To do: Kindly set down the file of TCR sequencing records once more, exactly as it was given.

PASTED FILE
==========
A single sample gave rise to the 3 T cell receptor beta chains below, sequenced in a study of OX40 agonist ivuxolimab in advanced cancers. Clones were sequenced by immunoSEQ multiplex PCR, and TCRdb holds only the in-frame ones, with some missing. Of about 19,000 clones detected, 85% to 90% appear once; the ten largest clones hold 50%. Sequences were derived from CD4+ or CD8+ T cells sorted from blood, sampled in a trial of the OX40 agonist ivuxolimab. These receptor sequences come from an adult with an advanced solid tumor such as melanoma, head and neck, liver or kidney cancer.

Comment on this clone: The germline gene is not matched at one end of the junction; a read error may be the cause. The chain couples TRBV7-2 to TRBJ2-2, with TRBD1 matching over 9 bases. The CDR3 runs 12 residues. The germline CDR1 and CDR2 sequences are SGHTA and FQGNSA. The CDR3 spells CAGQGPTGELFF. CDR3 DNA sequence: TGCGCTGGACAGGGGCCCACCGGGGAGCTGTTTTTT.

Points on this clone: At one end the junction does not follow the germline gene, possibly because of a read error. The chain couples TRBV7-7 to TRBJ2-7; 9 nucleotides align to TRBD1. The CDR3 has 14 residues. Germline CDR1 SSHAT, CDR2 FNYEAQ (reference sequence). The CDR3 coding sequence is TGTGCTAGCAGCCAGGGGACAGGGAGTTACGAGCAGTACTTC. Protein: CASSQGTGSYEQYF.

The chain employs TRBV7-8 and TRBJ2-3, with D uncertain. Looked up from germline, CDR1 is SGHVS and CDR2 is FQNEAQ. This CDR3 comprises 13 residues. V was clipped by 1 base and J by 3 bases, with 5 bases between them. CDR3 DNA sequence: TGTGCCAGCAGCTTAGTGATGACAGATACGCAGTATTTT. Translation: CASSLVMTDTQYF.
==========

A single sample gave rise to the 3 T cell receptor beta chains below, sequenced in a study of OX40 agonist ivuxolimab in advanced cancers. Clones were sequenced by immunoSEQ multiplex PCR, and TCRdb holds only the in-frame ones, with some missing. Of about 19,000 clones detected, 85% to 90% appear once; the ten largest clones hold 50%. Sequences were derived from CD4+ or CD8+ T cells sorted from blood, sampled in a trial of the OX40 agonist ivuxolimab. These receptor sequences come from an adult with an advanced solid tumor such as melanoma, head and neck, liver or kidney cancer.

Comment on this clone: The germline gene is not matched at one end of the junction; a read error may be the cause. The chain couples TRBV7-2 to TRBJ2-2, with TRBD1 matching over 9 bases. The CDR3 runs 12 residues. The germline CDR1 and CDR2 sequences are SGHTA and FQGNSA. The CDR3 spells CAGQGPTGELFF. CDR3 DNA sequence: TGCGCTGGACAGGGGCCCACCGGGGAGCTGTTTTTT.

Points on this clone: At one end the junction does not follow the germline gene, possibly because of a read error. The chain couples TRBV7-7 to TRBJ2-7; 9 nucleotides align to TRBD1. The CDR3 has 14 residues. Germline CDR1 SSHAT, CDR2 FNYEAQ (reference sequence). The CDR3 coding sequence is TGTGCTAGCAGCCAGGGGACAGGGAGTTACGAGCAGTACTTC. Protein: CASSQGTGSYEQYF.

The chain employs TRBV7-8 and TRBJ2-3, with D uncertain. Looked up from germline, CDR1 is SGHVS and CDR2 is FQNEAQ. This CDR3 comprises 13 residues. V was clipped by 1 base and J by 3 bases, with 5 bases between them. CDR3 DNA sequence: TGTGCCAGCAGCTTAGTGATGACAGATACGCAGTATTTT. Translation: CASSLVMTDTQYF.